Current operating environment for many companies creates a challenge to start or onboard new employees, particularly those who operate onsite, but the current and anticipated needs are still very real, and for some firms, remain urgent. “Many leaders and recruiters are taking the opportunity to reach out to target candidates to advise them of projected requirements and planned positions to be filled with the full disclosure that the actual start dates may not be defined,” said Mr. Veitkus.

Related: Solomon Page to Donate Quarterly Profit to COVID-19 First Responders…

“The distinction being made by forward-looking operators is that they are actively curating talent now, giving candidates insights into what is going to be available post-pandemic protocol rather than waiting to advertise the opportunities once the hiring pause has been lifted,” he said. “They realize all too well that when everyone returns to the business of aggressive recruiting, it may be too late to access the best candidates because they will already be closed.”

6. Practice ABC + ABQ

In a nod to the mantra made famous in Glengarry Glenn Ross, “Always Be Closing” is complemented with “Always Be Qualifying.” This describes the best practice that many leaders, HR executives and diligent recruiters are applying under the current conditions. “Curating and developing a pipeline of prospective candidates, especially a short list for critical jobs – from executive roles to engineers to manufacturing leads – is essential for companies that do not want to fall behind in the war for talent once the wheels of the global economy starting turning with real torque,” Mr. Veitkus said. “The recruiting partnership between the business, recruiters and the supporting stakeholders, including HR and marketing, must remain focused on creating space between their position and their competitors relating to identifying and closing the best talent for any given role.”

“Some organizations are making the sophomoric mistake to err on the side of inaction – to link the freeze on further hiring with a pause on constructive qualifying and recruiting – waiting for the turnaround to begin,” he said. “These followers are putting their organizations at a further disadvantage with each passing day. When they ultimately get the signal from above to move forward, they will be permanently behind their competitors, suffering a hurdle they will not soon overcome.”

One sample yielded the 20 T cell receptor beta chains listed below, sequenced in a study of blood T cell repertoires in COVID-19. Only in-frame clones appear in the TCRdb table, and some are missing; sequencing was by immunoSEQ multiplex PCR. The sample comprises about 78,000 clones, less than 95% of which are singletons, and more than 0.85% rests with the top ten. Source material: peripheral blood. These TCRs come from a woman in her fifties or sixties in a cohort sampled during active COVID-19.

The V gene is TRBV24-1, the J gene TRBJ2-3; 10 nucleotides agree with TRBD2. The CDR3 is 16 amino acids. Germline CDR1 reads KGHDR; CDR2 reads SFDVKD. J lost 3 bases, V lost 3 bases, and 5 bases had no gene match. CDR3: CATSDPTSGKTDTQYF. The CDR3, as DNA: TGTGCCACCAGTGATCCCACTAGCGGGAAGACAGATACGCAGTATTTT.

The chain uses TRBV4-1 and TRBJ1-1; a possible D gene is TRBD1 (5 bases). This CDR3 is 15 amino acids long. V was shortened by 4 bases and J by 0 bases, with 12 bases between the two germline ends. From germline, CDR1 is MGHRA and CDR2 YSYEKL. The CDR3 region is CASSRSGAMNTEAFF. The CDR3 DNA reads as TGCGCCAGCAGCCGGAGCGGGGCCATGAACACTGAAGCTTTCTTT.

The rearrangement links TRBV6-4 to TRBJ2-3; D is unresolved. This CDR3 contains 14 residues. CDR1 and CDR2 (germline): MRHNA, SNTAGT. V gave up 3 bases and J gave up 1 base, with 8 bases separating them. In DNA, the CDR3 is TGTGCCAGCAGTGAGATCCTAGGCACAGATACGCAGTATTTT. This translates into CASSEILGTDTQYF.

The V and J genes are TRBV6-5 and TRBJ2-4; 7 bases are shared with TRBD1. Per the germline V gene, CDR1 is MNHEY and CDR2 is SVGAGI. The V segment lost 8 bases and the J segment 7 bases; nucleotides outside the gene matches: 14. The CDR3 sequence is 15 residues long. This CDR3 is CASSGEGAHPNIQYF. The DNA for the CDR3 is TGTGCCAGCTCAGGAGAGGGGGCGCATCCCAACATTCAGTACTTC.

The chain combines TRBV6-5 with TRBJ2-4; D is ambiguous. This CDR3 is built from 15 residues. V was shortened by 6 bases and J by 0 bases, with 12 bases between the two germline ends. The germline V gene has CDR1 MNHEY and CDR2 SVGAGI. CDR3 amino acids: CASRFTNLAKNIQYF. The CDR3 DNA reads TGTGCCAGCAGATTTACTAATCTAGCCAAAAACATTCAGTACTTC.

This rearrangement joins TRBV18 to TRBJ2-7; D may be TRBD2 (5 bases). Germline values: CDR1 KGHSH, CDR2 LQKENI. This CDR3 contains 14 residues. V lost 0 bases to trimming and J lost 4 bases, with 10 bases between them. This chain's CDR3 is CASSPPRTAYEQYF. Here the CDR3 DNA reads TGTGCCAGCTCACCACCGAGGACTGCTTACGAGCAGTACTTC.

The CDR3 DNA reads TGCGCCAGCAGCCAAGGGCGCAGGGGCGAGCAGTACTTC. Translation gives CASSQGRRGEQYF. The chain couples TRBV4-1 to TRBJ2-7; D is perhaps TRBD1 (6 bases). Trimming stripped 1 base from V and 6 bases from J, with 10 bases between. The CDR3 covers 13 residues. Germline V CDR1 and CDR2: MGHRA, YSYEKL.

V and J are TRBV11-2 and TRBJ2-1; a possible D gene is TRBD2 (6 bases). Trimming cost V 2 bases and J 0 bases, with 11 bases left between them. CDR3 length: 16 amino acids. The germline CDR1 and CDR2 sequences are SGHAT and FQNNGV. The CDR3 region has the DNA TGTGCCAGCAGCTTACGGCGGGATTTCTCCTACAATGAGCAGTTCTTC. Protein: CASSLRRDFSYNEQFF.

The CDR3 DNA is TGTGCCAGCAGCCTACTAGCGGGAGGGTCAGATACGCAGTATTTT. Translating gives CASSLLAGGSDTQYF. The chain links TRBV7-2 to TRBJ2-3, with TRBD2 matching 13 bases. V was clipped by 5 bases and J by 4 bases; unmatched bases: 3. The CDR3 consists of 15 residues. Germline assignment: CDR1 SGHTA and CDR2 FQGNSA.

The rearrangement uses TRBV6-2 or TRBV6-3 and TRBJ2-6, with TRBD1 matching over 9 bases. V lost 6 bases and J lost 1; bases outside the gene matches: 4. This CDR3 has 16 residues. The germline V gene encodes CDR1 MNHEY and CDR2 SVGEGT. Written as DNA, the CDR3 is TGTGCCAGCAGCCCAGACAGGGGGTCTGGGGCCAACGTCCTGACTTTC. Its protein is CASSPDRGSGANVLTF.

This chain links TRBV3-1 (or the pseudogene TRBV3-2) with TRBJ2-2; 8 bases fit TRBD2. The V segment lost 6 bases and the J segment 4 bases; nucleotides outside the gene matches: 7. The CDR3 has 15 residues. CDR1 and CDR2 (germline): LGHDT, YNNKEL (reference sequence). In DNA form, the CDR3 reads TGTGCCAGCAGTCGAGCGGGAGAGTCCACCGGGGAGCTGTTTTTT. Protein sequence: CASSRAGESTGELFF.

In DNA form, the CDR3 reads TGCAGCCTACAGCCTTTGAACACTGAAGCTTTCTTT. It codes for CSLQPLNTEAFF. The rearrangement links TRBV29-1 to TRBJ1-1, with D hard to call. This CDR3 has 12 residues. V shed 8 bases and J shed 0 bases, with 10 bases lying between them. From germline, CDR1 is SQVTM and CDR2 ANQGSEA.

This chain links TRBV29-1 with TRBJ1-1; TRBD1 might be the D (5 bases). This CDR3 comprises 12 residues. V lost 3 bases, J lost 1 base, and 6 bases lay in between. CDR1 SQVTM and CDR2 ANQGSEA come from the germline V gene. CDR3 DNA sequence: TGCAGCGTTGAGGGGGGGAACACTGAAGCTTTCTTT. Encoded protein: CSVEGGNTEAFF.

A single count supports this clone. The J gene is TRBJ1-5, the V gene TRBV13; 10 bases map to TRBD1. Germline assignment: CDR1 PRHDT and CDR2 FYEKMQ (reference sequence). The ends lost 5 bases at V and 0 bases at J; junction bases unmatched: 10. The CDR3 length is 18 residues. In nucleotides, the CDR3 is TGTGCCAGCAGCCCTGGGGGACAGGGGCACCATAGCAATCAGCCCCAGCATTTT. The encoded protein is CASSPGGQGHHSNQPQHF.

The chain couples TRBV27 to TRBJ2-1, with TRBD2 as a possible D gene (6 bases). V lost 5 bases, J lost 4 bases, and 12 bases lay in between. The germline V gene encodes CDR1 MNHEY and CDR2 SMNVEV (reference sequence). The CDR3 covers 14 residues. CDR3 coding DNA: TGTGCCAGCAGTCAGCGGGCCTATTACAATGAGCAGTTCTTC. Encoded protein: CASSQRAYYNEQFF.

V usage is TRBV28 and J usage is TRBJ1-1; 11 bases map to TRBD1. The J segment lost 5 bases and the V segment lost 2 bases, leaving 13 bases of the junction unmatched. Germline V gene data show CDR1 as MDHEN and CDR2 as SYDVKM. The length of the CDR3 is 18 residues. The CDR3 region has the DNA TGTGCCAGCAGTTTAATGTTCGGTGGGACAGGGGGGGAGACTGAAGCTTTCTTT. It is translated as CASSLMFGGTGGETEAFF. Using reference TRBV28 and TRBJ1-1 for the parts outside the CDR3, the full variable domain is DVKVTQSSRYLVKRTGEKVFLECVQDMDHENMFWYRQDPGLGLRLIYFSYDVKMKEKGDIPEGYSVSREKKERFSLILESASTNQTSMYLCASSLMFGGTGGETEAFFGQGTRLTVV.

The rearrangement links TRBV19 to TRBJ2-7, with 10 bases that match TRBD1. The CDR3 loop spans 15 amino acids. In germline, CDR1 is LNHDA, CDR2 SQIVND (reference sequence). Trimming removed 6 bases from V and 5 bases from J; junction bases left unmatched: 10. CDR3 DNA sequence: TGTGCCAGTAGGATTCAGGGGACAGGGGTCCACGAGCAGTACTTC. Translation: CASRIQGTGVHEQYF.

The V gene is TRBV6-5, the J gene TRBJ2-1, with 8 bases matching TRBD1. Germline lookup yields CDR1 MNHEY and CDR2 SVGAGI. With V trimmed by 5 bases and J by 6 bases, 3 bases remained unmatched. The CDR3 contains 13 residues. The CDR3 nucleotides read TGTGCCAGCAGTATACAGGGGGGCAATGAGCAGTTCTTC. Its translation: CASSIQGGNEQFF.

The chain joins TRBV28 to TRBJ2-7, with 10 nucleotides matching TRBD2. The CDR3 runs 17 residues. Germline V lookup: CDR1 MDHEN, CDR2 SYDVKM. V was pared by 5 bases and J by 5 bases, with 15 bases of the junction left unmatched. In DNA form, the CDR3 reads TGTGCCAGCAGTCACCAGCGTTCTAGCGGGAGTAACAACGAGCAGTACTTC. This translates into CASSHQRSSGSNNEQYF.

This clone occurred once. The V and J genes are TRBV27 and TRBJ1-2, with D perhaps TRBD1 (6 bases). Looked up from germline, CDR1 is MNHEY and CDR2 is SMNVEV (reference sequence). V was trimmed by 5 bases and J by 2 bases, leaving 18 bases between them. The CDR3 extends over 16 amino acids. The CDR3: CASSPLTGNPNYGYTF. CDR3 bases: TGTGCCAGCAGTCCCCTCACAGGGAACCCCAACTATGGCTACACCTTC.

7. Commit to an Exceptional Candidate Experience

Great candidates are often passive candidates. “These candidates always have options and this may be the very best time to reach them,” Mr. Veitkus said. “The goal for discerning suitors is to ensure that all candidates have an exceptional experience in the two-way discernment process. From initial outreach to the final interview with the hiring managers, CEO, or board member, every detail of the candidate experience should reflect the culture, style, values and norms of the soliciting organization.”

“Our most successful clients consistently strive to ensure that their firm is the company of choice for discerning candidates,” he said. “Whether an offer is extended, accepted, or declined, they hold sacred that the experience may influence every candidate as a prospective employee, customer, investor or referral source to other professionals. An exceptional candidate experience is part of every great company culture and just because the rules of engagement are modified during pandemic conditions, there should be no compromise towards this priority.”

8. Commandeer Access to Leadership and Cross-Functional Stakeholders

Mr. Veitkus said that everyone has been faced with the challenge of confirming time on a busy executive’s schedule or expanding the interview and selection committee to include additional valued stakeholders. “Perhaps we hesitate to confirm the best selection committee given business priorities and travel schedules,” he said. “The current restrictions on travel and the forced quarantine, isolation, or shelter-in-place directives present a prime and limited window of opportunity to access time on the schedules of executives and target stakeholders.”